Some equipment financing companies may offer a discount on monthly rental payments if you wish to have extended usage of the leased equipment. This offer sweetens the deal, but most of the time, the cash outlay is still going to be higher than taking a bank loan.
Option to Purchase
While shopping for a restaurant equipment lease quote, you will see many financing companies highlighting the option to purchase the leased equipment at a specified price after a lease has expired.
If the equipment has a long useful life, and you need it even after the lease is over, this option is a plus point for you.
You can exercise the option to purchase by paying a pre-agreed sum between $1 to $100 to own the piece of leased equipment. Some leasing companies, however, charge 10% of the total lease payments instead, and the amount to pay can be excessive for large equipments.
Plans to Upgrade or Change Equipment
You are free to upgrade or change the piece of equipment that you are leasing at the end of the lease.
With an outright purchase or a purchase through a bank loan, you do not enjoy as much freedom because you will have to look for a buyer to dispose the old equipment off before looking for a new one.
Knowing how long it takes before the equipment demands an upgrade or change will help in your decision.
New vs. Old
Every business owner goes through this dilemma before buying an expensive piece of equipment. Should you buy a new one or is a secondhand equipment good enough to serve your needs?
A short remaining useful life of old kitchen equipments and their miniscule resale value keep lessors away. Thus, many restaurant owners opt to pay for them in full.
An old equipment may be cheaper than a new one, but you must not ignore the fact that they usually come without a warranty. Also, you might be paying more down the road for maintenance and repairs.
Just like a loan, although not as stringent, all lease applications go through a credit check. Leasing companies take this precautionary step because they want a capable lessee who can meet all the monthly obligations until the end of the lease.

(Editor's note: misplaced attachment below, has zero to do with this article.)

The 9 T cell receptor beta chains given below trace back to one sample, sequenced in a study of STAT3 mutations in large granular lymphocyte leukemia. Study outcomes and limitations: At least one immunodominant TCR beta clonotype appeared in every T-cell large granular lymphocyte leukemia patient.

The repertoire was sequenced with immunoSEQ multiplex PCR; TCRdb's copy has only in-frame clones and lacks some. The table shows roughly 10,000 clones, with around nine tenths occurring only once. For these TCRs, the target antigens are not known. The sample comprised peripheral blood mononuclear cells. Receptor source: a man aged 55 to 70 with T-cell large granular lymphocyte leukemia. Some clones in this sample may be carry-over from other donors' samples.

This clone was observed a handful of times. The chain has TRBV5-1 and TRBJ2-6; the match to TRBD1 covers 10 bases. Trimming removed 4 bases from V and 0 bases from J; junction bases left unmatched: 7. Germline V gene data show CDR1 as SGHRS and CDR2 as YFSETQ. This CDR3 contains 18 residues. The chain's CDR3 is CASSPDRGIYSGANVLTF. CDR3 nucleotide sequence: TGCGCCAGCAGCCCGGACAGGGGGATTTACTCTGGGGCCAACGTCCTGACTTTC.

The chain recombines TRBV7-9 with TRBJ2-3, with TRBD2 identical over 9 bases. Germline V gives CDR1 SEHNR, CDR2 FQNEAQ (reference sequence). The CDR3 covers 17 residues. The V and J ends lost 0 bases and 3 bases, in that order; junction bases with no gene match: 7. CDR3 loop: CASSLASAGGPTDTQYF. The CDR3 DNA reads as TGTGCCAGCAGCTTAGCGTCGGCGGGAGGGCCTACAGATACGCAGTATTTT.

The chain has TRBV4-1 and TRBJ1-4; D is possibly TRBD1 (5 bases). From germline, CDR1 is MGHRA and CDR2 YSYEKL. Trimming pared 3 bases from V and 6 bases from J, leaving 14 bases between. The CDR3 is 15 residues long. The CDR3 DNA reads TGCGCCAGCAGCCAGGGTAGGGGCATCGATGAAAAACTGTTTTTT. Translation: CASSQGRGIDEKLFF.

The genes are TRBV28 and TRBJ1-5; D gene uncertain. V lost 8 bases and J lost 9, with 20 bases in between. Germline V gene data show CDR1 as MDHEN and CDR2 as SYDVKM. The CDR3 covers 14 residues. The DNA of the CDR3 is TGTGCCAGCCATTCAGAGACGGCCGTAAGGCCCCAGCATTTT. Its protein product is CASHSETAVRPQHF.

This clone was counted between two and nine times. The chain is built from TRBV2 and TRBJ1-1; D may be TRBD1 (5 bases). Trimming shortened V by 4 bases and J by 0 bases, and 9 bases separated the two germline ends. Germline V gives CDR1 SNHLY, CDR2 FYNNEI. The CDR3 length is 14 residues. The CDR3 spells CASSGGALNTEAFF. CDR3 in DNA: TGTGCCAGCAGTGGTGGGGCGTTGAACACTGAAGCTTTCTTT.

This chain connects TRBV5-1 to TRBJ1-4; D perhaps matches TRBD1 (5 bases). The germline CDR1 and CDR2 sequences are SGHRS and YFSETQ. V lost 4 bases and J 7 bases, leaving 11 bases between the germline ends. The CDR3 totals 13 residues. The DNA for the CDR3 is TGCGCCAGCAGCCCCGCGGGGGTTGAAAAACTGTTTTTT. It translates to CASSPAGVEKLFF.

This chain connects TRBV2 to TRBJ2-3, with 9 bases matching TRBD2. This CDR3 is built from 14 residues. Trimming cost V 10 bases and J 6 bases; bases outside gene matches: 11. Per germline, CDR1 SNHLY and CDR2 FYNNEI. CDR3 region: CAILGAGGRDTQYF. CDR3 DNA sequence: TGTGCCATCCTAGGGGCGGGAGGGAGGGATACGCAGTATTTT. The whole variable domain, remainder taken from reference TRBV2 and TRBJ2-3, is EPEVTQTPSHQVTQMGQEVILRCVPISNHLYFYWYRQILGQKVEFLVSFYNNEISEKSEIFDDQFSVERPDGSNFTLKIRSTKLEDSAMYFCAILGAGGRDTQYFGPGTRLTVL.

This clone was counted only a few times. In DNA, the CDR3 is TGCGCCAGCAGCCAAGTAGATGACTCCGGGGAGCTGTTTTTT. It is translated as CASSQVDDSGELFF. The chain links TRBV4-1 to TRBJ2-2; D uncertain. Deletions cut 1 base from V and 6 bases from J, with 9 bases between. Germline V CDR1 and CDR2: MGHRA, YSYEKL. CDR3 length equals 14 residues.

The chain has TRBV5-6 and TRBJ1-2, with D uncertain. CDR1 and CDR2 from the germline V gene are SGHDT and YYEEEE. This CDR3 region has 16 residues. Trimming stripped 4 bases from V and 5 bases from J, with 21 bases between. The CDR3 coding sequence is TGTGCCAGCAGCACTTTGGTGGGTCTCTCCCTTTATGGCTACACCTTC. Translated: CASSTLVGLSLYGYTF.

Financing institutions in the United States almost always look at your Dun & Bradstreet Report, Credit Bureau Report (provided by credit rating agencies such as Experian, TransUnion, and Equifax) as well as the owners’ FICO Score.
A restaurant with a satisfactory credit rating will not only get their lease application approved, but the process will also be fast and painless.
On the contrary, if you do not have a good rating, you may need to go through a long application process, have your application turned down or being offered a lease with a high interest rate.
Steps to Take
Made up your mind to take up a lease for your next restaurant equipment purchase? Let us walk you through the steps to take, so your application gets approved in a breeze.
Step 1: Shop for Quotes
Kickstart your lease shopping by doing a search online, compile a handful of leasing companies, and submit your request for a quotation. Try to have at least three to four quotes before making any comparison.
Smaller equipment financing companies are usually more specialized than their larger counterparts, but the latter could be affiliates of major banks and financial institutions. Established leasing companies are also more stable as compared to the rest.
Ask for verifiable references before committing to any lease agreement. Do not rely on testimonials provided by the lessor.
In most countries, financing companies are required to follow strict regulations. Ask for relevant licenses or documents indicating the eligibility of an entity to offer leases. This step is crucial if you are dealing with small and relatively unknown financing companies.
Last but not least, hunt for bad reviews about the leasing companies that you have shortlisted online.